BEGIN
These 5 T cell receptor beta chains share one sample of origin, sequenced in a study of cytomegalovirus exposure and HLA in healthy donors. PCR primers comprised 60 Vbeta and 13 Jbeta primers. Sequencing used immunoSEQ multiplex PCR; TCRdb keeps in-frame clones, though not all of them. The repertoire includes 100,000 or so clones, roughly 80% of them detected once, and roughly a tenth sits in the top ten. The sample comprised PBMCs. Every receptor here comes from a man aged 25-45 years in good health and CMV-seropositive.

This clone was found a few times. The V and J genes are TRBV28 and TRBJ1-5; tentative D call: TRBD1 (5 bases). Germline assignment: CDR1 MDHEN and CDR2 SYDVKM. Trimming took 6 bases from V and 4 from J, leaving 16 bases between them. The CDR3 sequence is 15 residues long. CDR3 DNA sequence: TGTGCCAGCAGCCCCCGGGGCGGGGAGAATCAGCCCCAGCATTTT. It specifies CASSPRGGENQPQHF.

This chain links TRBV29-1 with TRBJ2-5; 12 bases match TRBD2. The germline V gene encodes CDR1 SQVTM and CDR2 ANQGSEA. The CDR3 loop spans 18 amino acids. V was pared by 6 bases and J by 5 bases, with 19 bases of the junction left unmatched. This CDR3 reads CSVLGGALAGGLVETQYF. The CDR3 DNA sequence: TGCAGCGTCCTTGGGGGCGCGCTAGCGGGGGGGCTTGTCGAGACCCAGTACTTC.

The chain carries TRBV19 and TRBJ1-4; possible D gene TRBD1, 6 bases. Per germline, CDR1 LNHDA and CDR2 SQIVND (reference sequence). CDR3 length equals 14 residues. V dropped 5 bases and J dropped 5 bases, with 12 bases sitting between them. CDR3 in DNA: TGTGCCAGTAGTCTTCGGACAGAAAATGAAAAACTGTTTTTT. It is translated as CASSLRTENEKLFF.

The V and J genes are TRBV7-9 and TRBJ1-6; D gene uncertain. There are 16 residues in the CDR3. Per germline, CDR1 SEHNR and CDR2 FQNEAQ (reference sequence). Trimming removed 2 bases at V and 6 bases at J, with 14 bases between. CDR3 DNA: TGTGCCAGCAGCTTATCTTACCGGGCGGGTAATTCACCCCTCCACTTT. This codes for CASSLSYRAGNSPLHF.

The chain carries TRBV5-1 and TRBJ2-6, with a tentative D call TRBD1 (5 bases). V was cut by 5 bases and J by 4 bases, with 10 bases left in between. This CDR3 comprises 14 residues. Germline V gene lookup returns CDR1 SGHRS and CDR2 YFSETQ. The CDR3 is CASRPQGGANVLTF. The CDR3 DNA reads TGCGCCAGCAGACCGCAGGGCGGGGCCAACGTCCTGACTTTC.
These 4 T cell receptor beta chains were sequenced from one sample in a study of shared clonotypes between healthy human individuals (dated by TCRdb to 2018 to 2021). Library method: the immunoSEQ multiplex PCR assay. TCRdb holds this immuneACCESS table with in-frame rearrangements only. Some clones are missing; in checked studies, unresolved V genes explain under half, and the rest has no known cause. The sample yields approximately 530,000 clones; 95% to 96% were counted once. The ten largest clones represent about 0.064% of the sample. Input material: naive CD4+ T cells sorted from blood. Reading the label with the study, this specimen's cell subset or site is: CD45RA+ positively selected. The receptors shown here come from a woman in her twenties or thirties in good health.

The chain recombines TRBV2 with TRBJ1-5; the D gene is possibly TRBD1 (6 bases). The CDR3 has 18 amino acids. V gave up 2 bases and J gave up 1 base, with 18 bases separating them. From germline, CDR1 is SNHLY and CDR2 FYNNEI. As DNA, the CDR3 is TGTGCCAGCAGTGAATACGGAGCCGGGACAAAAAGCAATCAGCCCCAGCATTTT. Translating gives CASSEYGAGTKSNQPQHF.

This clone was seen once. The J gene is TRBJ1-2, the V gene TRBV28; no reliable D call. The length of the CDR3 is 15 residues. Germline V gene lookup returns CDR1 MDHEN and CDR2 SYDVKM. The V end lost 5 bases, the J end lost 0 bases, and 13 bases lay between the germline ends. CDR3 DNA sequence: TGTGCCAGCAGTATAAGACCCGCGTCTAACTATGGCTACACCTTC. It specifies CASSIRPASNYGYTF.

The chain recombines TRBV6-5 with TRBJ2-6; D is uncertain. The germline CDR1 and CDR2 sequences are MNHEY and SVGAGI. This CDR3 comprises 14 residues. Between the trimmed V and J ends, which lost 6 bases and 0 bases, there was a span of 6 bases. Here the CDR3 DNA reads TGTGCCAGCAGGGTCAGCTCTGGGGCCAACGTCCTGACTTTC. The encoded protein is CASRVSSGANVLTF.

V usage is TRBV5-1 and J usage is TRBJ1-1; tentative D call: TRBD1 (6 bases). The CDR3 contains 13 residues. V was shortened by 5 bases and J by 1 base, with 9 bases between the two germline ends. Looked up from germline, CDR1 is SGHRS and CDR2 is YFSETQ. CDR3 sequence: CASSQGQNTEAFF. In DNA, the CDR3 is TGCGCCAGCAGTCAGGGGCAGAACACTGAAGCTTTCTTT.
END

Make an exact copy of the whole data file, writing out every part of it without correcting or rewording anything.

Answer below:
These 5 T cell receptor beta chains share one sample of origin, sequenced in a study of cytomegalovirus exposure and HLA in healthy donors. PCR primers comprised 60 Vbeta and 13 Jbeta primers. Sequencing used immunoSEQ multiplex PCR; TCRdb keeps in-frame clones, though not all of them. The repertoire includes 100,000 or so clones, roughly 80% of them detected once, and roughly a tenth sits in the top ten. The sample comprised PBMCs. Every receptor here comes from a man aged 25-45 years in good health and CMV-seropositive.

This clone was found a few times. The V and J genes are TRBV28 and TRBJ1-5; tentative D call: TRBD1 (5 bases). Germline assignment: CDR1 MDHEN and CDR2 SYDVKM. Trimming took 6 bases from V and 4 from J, leaving 16 bases between them. The CDR3 sequence is 15 residues long. CDR3 DNA sequence: TGTGCCAGCAGCCCCCGGGGCGGGGAGAATCAGCCCCAGCATTTT. It specifies CASSPRGGENQPQHF.

This chain links TRBV29-1 with TRBJ2-5; 12 bases match TRBD2. The germline V gene encodes CDR1 SQVTM and CDR2 ANQGSEA. The CDR3 loop spans 18 amino acids. V was pared by 6 bases and J by 5 bases, with 19 bases of the junction left unmatched. This CDR3 reads CSVLGGALAGGLVETQYF. The CDR3 DNA sequence: TGCAGCGTCCTTGGGGGCGCGCTAGCGGGGGGGCTTGTCGAGACCCAGTACTTC.

The chain carries TRBV19 and TRBJ1-4; possible D gene TRBD1, 6 bases. Per germline, CDR1 LNHDA and CDR2 SQIVND (reference sequence). CDR3 length equals 14 residues. V dropped 5 bases and J dropped 5 bases, with 12 bases sitting between them. CDR3 in DNA: TGTGCCAGTAGTCTTCGGACAGAAAATGAAAAACTGTTTTTT. It is translated as CASSLRTENEKLFF.

The V and J genes are TRBV7-9 and TRBJ1-6; D gene uncertain. There are 16 residues in the CDR3. Per germline, CDR1 SEHNR and CDR2 FQNEAQ (reference sequence). Trimming removed 2 bases at V and 6 bases at J, with 14 bases between. CDR3 DNA: TGTGCCAGCAGCTTATCTTACCGGGCGGGTAATTCACCCCTCCACTTT. This codes for CASSLSYRAGNSPLHF.

The chain carries TRBV5-1 and TRBJ2-6, with a tentative D call TRBD1 (5 bases). V was cut by 5 bases and J by 4 bases, with 10 bases left in between. This CDR3 comprises 14 residues. Germline V gene lookup returns CDR1 SGHRS and CDR2 YFSETQ. The CDR3 is CASRPQGGANVLTF. The CDR3 DNA reads TGCGCCAGCAGACCGCAGGGCGGGGCCAACGTCCTGACTTTC.
These 4 T cell receptor beta chains were sequenced from one sample in a study of shared clonotypes between healthy human individuals (dated by TCRdb to 2018 to 2021). Library method: the immunoSEQ multiplex PCR assay. TCRdb holds this immuneACCESS table with in-frame rearrangements only. Some clones are missing; in checked studies, unresolved V genes explain under half, and the rest has no known cause. The sample yields approximately 530,000 clones; 95% to 96% were counted once. The ten largest clones represent about 0.064% of the sample. Input material: naive CD4+ T cells sorted from blood. Reading the label with the study, this specimen's cell subset or site is: CD45RA+ positively selected. The receptors shown here come from a woman in her twenties or thirties in good health.

The chain recombines TRBV2 with TRBJ1-5; the D gene is possibly TRBD1 (6 bases). The CDR3 has 18 amino acids. V gave up 2 bases and J gave up 1 base, with 18 bases separating them. From germline, CDR1 is SNHLY and CDR2 FYNNEI. As DNA, the CDR3 is TGTGCCAGCAGTGAATACGGAGCCGGGACAAAAAGCAATCAGCCCCAGCATTTT. Translating gives CASSEYGAGTKSNQPQHF.

This clone was seen once. The J gene is TRBJ1-2, the V gene TRBV28; no reliable D call. The length of the CDR3 is 15 residues. Germline V gene lookup returns CDR1 MDHEN and CDR2 SYDVKM. The V end lost 5 bases, the J end lost 0 bases, and 13 bases lay between the germline ends. CDR3 DNA sequence: TGTGCCAGCAGTATAAGACCCGCGTCTAACTATGGCTACACCTTC. It specifies CASSIRPASNYGYTF.

The chain recombines TRBV6-5 with TRBJ2-6; D is uncertain. The germline CDR1 and CDR2 sequences are MNHEY and SVGAGI. This CDR3 comprises 14 residues. Between the trimmed V and J ends, which lost 6 bases and 0 bases, there was a span of 6 bases. Here the CDR3 DNA reads TGTGCCAGCAGGGTCAGCTCTGGGGCCAACGTCCTGACTTTC. The encoded protein is CASRVSSGANVLTF.

V usage is TRBV5-1 and J usage is TRBJ1-1; tentative D call: TRBD1 (6 bases). The CDR3 contains 13 residues. V was shortened by 5 bases and J by 1 base, with 9 bases between the two germline ends. Looked up from germline, CDR1 is SGHRS and CDR2 is YFSETQ. CDR3 sequence: CASSQGQNTEAFF. In DNA, the CDR3 is TGCGCCAGCAGTCAGGGGCAGAACACTGAAGCTTTCTTT.